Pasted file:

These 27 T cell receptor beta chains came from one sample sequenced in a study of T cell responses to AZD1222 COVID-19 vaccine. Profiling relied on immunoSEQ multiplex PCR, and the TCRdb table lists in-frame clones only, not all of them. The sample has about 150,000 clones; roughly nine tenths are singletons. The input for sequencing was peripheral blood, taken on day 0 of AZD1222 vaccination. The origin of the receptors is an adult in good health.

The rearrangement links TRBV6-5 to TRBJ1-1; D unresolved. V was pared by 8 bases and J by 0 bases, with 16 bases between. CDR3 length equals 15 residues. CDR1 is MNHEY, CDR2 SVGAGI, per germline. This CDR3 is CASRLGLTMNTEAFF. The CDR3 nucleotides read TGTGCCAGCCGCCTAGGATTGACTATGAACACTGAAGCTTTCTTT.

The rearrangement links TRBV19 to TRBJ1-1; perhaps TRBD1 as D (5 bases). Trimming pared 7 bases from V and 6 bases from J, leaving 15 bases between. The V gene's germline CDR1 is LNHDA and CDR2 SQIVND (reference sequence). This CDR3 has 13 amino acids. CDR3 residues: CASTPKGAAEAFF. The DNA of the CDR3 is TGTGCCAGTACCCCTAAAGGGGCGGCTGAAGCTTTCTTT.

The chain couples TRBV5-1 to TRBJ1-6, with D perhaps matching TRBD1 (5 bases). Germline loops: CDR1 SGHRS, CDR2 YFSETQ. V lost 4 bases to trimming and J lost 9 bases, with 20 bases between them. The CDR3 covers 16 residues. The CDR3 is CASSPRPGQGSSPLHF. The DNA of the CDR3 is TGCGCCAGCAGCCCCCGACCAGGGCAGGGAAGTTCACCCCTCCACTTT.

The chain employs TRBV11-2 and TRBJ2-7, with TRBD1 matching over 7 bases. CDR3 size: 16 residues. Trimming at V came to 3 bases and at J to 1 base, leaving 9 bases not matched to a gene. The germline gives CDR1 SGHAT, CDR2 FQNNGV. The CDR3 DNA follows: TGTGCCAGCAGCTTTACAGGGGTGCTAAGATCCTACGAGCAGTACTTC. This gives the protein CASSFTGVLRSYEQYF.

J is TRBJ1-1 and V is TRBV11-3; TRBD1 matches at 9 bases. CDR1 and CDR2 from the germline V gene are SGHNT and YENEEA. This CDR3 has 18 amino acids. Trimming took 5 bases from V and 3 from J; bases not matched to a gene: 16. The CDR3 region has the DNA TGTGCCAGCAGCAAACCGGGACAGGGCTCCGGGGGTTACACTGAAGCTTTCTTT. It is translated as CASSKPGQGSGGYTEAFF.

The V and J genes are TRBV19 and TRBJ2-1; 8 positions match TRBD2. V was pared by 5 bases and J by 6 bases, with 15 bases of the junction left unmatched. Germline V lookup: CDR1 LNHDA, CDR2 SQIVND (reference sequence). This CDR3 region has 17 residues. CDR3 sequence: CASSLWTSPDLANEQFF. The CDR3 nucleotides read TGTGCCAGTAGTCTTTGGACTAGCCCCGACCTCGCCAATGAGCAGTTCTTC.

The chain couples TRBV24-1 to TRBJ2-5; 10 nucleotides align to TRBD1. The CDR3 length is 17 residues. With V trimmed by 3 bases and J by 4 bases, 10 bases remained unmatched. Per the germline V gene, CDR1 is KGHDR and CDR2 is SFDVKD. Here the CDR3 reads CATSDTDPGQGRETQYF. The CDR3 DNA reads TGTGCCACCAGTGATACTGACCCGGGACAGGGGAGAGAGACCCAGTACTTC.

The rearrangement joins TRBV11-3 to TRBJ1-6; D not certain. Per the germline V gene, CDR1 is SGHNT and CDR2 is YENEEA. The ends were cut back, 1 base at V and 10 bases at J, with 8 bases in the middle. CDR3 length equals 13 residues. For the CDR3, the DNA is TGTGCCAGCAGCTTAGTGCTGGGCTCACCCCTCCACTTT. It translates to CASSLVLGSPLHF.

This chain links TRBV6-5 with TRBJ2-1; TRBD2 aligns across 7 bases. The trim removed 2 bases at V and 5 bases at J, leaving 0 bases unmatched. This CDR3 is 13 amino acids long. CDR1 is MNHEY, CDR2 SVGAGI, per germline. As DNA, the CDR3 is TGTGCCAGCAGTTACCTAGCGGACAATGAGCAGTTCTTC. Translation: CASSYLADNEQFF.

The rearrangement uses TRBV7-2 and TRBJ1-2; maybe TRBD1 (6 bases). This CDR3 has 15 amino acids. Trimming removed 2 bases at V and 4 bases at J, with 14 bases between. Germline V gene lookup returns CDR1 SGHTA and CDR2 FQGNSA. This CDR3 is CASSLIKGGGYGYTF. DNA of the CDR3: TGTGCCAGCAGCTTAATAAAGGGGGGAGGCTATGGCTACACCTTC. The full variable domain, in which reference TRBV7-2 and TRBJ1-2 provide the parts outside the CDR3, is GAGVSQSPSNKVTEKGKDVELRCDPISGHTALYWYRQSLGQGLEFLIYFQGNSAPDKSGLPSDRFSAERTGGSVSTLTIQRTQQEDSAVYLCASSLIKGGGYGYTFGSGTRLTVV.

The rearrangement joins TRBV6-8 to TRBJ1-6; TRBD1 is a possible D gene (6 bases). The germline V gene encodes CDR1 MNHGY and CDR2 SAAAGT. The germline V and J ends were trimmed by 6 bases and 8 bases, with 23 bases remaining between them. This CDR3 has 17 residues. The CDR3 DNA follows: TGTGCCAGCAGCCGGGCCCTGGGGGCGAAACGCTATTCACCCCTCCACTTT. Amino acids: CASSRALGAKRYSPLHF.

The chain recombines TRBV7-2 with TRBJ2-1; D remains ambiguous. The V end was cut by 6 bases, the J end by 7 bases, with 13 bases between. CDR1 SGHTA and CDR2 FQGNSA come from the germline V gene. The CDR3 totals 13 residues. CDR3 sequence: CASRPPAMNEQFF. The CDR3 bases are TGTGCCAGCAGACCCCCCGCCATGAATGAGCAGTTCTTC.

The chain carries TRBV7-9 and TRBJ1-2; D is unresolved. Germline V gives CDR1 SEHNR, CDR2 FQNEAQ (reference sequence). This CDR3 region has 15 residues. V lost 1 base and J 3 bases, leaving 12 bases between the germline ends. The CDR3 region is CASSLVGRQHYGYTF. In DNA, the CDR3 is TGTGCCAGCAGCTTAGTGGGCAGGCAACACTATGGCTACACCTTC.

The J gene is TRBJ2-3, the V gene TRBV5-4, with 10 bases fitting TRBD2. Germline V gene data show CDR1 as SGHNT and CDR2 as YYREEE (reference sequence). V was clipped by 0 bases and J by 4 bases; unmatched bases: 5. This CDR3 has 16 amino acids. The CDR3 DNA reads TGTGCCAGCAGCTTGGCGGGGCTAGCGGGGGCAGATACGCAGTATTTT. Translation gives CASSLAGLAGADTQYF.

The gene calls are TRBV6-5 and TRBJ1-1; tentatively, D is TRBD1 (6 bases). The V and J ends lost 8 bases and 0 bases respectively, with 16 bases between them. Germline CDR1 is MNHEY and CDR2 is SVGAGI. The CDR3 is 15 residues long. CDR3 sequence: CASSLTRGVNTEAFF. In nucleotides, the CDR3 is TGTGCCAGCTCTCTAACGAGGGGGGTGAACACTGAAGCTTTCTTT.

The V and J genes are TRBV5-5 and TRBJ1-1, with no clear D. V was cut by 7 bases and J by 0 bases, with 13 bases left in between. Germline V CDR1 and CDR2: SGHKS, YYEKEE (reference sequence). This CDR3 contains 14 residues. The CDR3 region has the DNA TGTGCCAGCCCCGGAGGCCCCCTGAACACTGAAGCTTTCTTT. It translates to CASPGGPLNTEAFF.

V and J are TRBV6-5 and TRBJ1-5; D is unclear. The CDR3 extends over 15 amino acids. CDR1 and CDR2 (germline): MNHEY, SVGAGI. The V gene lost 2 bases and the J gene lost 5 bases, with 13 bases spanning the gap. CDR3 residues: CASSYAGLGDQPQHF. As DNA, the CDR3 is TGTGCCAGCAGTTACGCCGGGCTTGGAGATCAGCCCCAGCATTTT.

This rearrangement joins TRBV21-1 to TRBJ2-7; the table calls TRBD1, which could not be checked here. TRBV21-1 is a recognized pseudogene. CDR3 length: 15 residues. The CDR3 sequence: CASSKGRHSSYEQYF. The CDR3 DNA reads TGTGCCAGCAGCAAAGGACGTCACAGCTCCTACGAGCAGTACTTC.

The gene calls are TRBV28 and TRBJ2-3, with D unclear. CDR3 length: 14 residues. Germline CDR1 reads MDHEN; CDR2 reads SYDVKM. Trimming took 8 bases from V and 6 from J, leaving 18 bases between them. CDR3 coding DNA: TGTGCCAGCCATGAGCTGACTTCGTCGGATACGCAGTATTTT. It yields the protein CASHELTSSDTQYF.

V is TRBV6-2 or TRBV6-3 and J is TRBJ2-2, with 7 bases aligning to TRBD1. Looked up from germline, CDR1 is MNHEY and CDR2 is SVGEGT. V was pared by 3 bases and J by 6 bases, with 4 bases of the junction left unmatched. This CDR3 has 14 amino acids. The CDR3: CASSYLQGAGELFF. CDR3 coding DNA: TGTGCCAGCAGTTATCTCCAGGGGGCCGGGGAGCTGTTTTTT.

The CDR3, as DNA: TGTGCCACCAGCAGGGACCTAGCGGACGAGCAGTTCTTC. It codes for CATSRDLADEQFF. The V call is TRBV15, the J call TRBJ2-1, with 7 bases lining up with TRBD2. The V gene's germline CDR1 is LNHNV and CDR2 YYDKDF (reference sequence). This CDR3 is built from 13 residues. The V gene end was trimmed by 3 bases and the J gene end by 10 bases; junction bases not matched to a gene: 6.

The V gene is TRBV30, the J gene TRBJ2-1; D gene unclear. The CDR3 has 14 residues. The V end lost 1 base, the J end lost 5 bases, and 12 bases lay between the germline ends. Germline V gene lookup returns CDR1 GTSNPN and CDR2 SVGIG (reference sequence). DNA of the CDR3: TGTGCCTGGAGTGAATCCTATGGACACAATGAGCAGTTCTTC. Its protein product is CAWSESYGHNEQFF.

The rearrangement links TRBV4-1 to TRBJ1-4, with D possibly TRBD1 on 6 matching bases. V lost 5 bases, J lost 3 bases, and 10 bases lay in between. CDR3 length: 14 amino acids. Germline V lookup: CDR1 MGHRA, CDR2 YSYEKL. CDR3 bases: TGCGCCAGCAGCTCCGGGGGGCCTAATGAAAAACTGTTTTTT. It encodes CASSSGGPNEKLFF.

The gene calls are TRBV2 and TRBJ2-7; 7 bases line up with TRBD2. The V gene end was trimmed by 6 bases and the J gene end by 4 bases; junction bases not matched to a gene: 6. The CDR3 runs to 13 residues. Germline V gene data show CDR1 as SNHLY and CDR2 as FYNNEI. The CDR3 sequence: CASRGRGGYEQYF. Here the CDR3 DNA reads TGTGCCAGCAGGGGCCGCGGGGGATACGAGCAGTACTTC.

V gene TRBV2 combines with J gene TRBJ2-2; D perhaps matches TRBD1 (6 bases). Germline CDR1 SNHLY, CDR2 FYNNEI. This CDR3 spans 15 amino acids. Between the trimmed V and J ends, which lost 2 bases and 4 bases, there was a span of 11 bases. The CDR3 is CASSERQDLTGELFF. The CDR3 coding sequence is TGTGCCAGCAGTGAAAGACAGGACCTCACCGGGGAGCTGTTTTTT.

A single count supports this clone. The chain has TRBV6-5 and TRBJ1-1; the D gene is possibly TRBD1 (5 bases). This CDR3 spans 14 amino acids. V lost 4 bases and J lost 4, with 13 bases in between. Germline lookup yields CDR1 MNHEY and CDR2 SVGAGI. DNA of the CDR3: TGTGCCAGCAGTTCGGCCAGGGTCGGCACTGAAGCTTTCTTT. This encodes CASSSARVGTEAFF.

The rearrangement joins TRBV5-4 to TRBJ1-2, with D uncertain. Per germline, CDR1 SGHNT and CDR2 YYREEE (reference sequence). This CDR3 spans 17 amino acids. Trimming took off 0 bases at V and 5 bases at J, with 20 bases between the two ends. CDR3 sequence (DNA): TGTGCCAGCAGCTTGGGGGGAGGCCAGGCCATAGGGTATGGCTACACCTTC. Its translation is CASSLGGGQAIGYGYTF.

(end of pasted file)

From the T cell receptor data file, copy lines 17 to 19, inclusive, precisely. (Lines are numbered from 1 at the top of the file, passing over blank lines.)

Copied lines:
The V and J genes are TRBV5-5 and TRBJ1-1, with no clear D. V was cut by 7 bases and J by 0 bases, with 13 bases left in between. Germline V CDR1 and CDR2: SGHKS, YYEKEE (reference sequence). This CDR3 contains 14 residues. The CDR3 region has the DNA TGTGCCAGCCCCGGAGGCCCCCTGAACACTGAAGCTTTCTTT. It translates to CASPGGPLNTEAFF.

V and J are TRBV6-5 and TRBJ1-5; D is unclear. The CDR3 extends over 15 amino acids. CDR1 and CDR2 (germline): MNHEY, SVGAGI. The V gene lost 2 bases and the J gene lost 5 bases, with 13 bases spanning the gap. CDR3 residues: CASSYAGLGDQPQHF. As DNA, the CDR3 is TGTGCCAGCAGTTACGCCGGGCTTGGAGATCAGCCCCAGCATTTT.

This rearrangement joins TRBV21-1 to TRBJ2-7; the table calls TRBD1, which could not be checked here. TRBV21-1 is a recognized pseudogene. CDR3 length: 15 residues. The CDR3 sequence: CASSKGRHSSYEQYF. The CDR3 DNA reads TGTGCCAGCAGCAAAGGACGTCACAGCTCCTACGAGCAGTACTTC.